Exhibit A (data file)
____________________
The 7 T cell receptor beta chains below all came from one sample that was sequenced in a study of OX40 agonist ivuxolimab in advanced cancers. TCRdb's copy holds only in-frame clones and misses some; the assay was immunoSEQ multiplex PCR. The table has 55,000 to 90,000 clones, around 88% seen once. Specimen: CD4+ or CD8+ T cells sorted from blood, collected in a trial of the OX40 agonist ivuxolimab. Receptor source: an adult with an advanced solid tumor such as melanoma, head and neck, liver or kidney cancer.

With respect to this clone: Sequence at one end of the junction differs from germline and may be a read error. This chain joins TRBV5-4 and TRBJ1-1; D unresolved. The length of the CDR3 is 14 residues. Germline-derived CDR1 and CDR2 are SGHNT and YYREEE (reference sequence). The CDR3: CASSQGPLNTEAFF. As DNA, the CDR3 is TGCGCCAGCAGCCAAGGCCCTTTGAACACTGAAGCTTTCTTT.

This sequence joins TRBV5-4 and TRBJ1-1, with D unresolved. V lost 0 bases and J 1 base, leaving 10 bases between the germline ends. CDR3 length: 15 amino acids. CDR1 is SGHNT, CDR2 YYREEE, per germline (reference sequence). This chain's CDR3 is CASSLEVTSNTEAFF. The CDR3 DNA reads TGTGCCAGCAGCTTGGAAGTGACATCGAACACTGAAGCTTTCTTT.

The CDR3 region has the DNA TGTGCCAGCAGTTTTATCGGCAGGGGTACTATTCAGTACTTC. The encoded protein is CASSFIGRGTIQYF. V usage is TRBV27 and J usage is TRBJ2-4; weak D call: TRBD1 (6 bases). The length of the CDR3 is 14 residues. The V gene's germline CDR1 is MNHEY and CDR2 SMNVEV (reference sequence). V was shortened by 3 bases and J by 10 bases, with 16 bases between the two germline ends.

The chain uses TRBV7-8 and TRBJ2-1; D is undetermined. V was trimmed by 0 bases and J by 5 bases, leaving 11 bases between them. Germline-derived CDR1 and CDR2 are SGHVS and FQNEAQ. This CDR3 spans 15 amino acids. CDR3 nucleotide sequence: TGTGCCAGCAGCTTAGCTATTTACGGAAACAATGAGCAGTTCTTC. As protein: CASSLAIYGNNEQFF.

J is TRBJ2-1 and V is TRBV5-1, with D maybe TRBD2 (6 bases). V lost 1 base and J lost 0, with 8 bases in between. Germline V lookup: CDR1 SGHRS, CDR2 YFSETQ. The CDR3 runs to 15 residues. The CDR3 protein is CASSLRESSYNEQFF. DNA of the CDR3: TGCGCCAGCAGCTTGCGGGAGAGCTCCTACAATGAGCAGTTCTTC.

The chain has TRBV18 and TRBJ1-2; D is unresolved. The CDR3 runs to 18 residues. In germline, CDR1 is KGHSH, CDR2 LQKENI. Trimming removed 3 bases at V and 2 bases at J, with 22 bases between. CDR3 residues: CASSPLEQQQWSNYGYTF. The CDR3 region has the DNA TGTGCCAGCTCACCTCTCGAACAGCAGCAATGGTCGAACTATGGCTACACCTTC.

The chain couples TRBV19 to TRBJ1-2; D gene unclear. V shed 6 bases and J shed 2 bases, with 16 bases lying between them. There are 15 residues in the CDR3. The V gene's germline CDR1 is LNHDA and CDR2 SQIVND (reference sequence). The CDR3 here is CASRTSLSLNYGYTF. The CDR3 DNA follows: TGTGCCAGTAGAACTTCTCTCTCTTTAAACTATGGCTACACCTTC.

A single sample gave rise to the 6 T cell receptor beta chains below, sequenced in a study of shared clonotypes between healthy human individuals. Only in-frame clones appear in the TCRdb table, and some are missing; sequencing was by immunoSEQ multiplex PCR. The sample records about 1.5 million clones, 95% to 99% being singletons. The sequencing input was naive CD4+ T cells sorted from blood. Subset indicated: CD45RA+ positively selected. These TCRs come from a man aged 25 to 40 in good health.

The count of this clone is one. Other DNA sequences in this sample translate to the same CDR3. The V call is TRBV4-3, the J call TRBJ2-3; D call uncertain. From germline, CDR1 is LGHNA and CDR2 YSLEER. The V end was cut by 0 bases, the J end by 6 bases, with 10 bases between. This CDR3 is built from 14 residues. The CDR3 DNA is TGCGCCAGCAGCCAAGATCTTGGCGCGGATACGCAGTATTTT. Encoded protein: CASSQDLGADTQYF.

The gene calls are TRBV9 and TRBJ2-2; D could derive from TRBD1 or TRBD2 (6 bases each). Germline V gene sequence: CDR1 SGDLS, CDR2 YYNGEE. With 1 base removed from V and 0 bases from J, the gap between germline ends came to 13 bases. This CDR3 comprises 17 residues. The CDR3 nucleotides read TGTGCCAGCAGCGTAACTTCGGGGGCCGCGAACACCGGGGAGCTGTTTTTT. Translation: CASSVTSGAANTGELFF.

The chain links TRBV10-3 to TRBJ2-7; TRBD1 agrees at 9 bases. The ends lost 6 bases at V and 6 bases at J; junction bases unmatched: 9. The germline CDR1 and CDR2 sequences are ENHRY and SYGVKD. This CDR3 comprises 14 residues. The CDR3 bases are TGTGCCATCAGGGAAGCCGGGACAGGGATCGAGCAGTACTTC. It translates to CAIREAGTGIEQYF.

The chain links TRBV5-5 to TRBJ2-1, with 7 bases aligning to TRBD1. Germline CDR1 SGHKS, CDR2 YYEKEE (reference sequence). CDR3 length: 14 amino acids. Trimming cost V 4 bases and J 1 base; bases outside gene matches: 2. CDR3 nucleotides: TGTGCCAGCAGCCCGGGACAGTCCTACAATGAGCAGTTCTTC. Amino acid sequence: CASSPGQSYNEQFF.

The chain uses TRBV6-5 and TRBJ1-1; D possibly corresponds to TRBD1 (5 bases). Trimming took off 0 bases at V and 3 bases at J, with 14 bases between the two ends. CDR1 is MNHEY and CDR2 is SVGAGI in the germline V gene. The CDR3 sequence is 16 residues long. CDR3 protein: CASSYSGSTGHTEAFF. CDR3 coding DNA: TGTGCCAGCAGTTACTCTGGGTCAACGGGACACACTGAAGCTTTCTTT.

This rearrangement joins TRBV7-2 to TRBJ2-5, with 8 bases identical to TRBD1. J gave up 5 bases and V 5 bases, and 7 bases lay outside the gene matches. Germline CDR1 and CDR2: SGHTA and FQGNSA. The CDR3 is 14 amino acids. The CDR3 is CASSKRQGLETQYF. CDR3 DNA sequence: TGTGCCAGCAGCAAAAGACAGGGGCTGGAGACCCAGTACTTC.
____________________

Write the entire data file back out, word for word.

The 7 T cell receptor beta chains below all came from one sample that was sequenced in a study of OX40 agonist ivuxolimab in advanced cancers. TCRdb's copy holds only in-frame clones and misses some; the assay was immunoSEQ multiplex PCR. The table has 55,000 to 90,000 clones, around 88% seen once. Specimen: CD4+ or CD8+ T cells sorted from blood, collected in a trial of the OX40 agonist ivuxolimab. Receptor source: an adult with an advanced solid tumor such as melanoma, head and neck, liver or kidney cancer.

With respect to this clone: Sequence at one end of the junction differs from germline and may be a read error. This chain joins TRBV5-4 and TRBJ1-1; D unresolved. The length of the CDR3 is 14 residues. Germline-derived CDR1 and CDR2 are SGHNT and YYREEE (reference sequence). The CDR3: CASSQGPLNTEAFF. As DNA, the CDR3 is TGCGCCAGCAGCCAAGGCCCTTTGAACACTGAAGCTTTCTTT.

This sequence joins TRBV5-4 and TRBJ1-1, with D unresolved. V lost 0 bases and J 1 base, leaving 10 bases between the germline ends. CDR3 length: 15 amino acids. CDR1 is SGHNT, CDR2 YYREEE, per germline (reference sequence). This chain's CDR3 is CASSLEVTSNTEAFF. The CDR3 DNA reads TGTGCCAGCAGCTTGGAAGTGACATCGAACACTGAAGCTTTCTTT.

The CDR3 region has the DNA TGTGCCAGCAGTTTTATCGGCAGGGGTACTATTCAGTACTTC. The encoded protein is CASSFIGRGTIQYF. V usage is TRBV27 and J usage is TRBJ2-4; weak D call: TRBD1 (6 bases). The length of the CDR3 is 14 residues. The V gene's germline CDR1 is MNHEY and CDR2 SMNVEV (reference sequence). V was shortened by 3 bases and J by 10 bases, with 16 bases between the two germline ends.

The chain uses TRBV7-8 and TRBJ2-1; D is undetermined. V was trimmed by 0 bases and J by 5 bases, leaving 11 bases between them. Germline-derived CDR1 and CDR2 are SGHVS and FQNEAQ. This CDR3 spans 15 amino acids. CDR3 nucleotide sequence: TGTGCCAGCAGCTTAGCTATTTACGGAAACAATGAGCAGTTCTTC. As protein: CASSLAIYGNNEQFF.

J is TRBJ2-1 and V is TRBV5-1, with D maybe TRBD2 (6 bases). V lost 1 base and J lost 0, with 8 bases in between. Germline V lookup: CDR1 SGHRS, CDR2 YFSETQ. The CDR3 runs to 15 residues. The CDR3 protein is CASSLRESSYNEQFF. DNA of the CDR3: TGCGCCAGCAGCTTGCGGGAGAGCTCCTACAATGAGCAGTTCTTC.

The chain has TRBV18 and TRBJ1-2; D is unresolved. The CDR3 runs to 18 residues. In germline, CDR1 is KGHSH, CDR2 LQKENI. Trimming removed 3 bases at V and 2 bases at J, with 22 bases between. CDR3 residues: CASSPLEQQQWSNYGYTF. The CDR3 region has the DNA TGTGCCAGCTCACCTCTCGAACAGCAGCAATGGTCGAACTATGGCTACACCTTC.

The chain couples TRBV19 to TRBJ1-2; D gene unclear. V shed 6 bases and J shed 2 bases, with 16 bases lying between them. There are 15 residues in the CDR3. The V gene's germline CDR1 is LNHDA and CDR2 SQIVND (reference sequence). The CDR3 here is CASRTSLSLNYGYTF. The CDR3 DNA follows: TGTGCCAGTAGAACTTCTCTCTCTTTAAACTATGGCTACACCTTC.

A single sample gave rise to the 6 T cell receptor beta chains below, sequenced in a study of shared clonotypes between healthy human individuals. Only in-frame clones appear in the TCRdb table, and some are missing; sequencing was by immunoSEQ multiplex PCR. The sample records about 1.5 million clones, 95% to 99% being singletons. The sequencing input was naive CD4+ T cells sorted from blood. Subset indicated: CD45RA+ positively selected. These TCRs come from a man aged 25 to 40 in good health.

The count of this clone is one. Other DNA sequences in this sample translate to the same CDR3. The V call is TRBV4-3, the J call TRBJ2-3; D call uncertain. From germline, CDR1 is LGHNA and CDR2 YSLEER. The V end was cut by 0 bases, the J end by 6 bases, with 10 bases between. This CDR3 is built from 14 residues. The CDR3 DNA is TGCGCCAGCAGCCAAGATCTTGGCGCGGATACGCAGTATTTT. Encoded protein: CASSQDLGADTQYF.

The gene calls are TRBV9 and TRBJ2-2; D could derive from TRBD1 or TRBD2 (6 bases each). Germline V gene sequence: CDR1 SGDLS, CDR2 YYNGEE. With 1 base removed from V and 0 bases from J, the gap between germline ends came to 13 bases. This CDR3 comprises 17 residues. The CDR3 nucleotides read TGTGCCAGCAGCGTAACTTCGGGGGCCGCGAACACCGGGGAGCTGTTTTTT. Translation: CASSVTSGAANTGELFF.

The chain links TRBV10-3 to TRBJ2-7; TRBD1 agrees at 9 bases. The ends lost 6 bases at V and 6 bases at J; junction bases unmatched: 9. The germline CDR1 and CDR2 sequences are ENHRY and SYGVKD. This CDR3 comprises 14 residues. The CDR3 bases are TGTGCCATCAGGGAAGCCGGGACAGGGATCGAGCAGTACTTC. It translates to CAIREAGTGIEQYF.

The chain links TRBV5-5 to TRBJ2-1, with 7 bases aligning to TRBD1. Germline CDR1 SGHKS, CDR2 YYEKEE (reference sequence). CDR3 length: 14 amino acids. Trimming cost V 4 bases and J 1 base; bases outside gene matches: 2. CDR3 nucleotides: TGTGCCAGCAGCCCGGGACAGTCCTACAATGAGCAGTTCTTC. Amino acid sequence: CASSPGQSYNEQFF.

The chain uses TRBV6-5 and TRBJ1-1; D possibly corresponds to TRBD1 (5 bases). Trimming took off 0 bases at V and 3 bases at J, with 14 bases between the two ends. CDR1 is MNHEY and CDR2 is SVGAGI in the germline V gene. The CDR3 sequence is 16 residues long. CDR3 protein: CASSYSGSTGHTEAFF. CDR3 coding DNA: TGTGCCAGCAGTTACTCTGGGTCAACGGGACACACTGAAGCTTTCTTT.

This rearrangement joins TRBV7-2 to TRBJ2-5, with 8 bases identical to TRBD1. J gave up 5 bases and V 5 bases, and 7 bases lay outside the gene matches. Germline CDR1 and CDR2: SGHTA and FQGNSA. The CDR3 is 14 amino acids. The CDR3 is CASSKRQGLETQYF. CDR3 DNA sequence: TGTGCCAGCAGCAAAAGACAGGGGCTGGAGACCCAGTACTTC.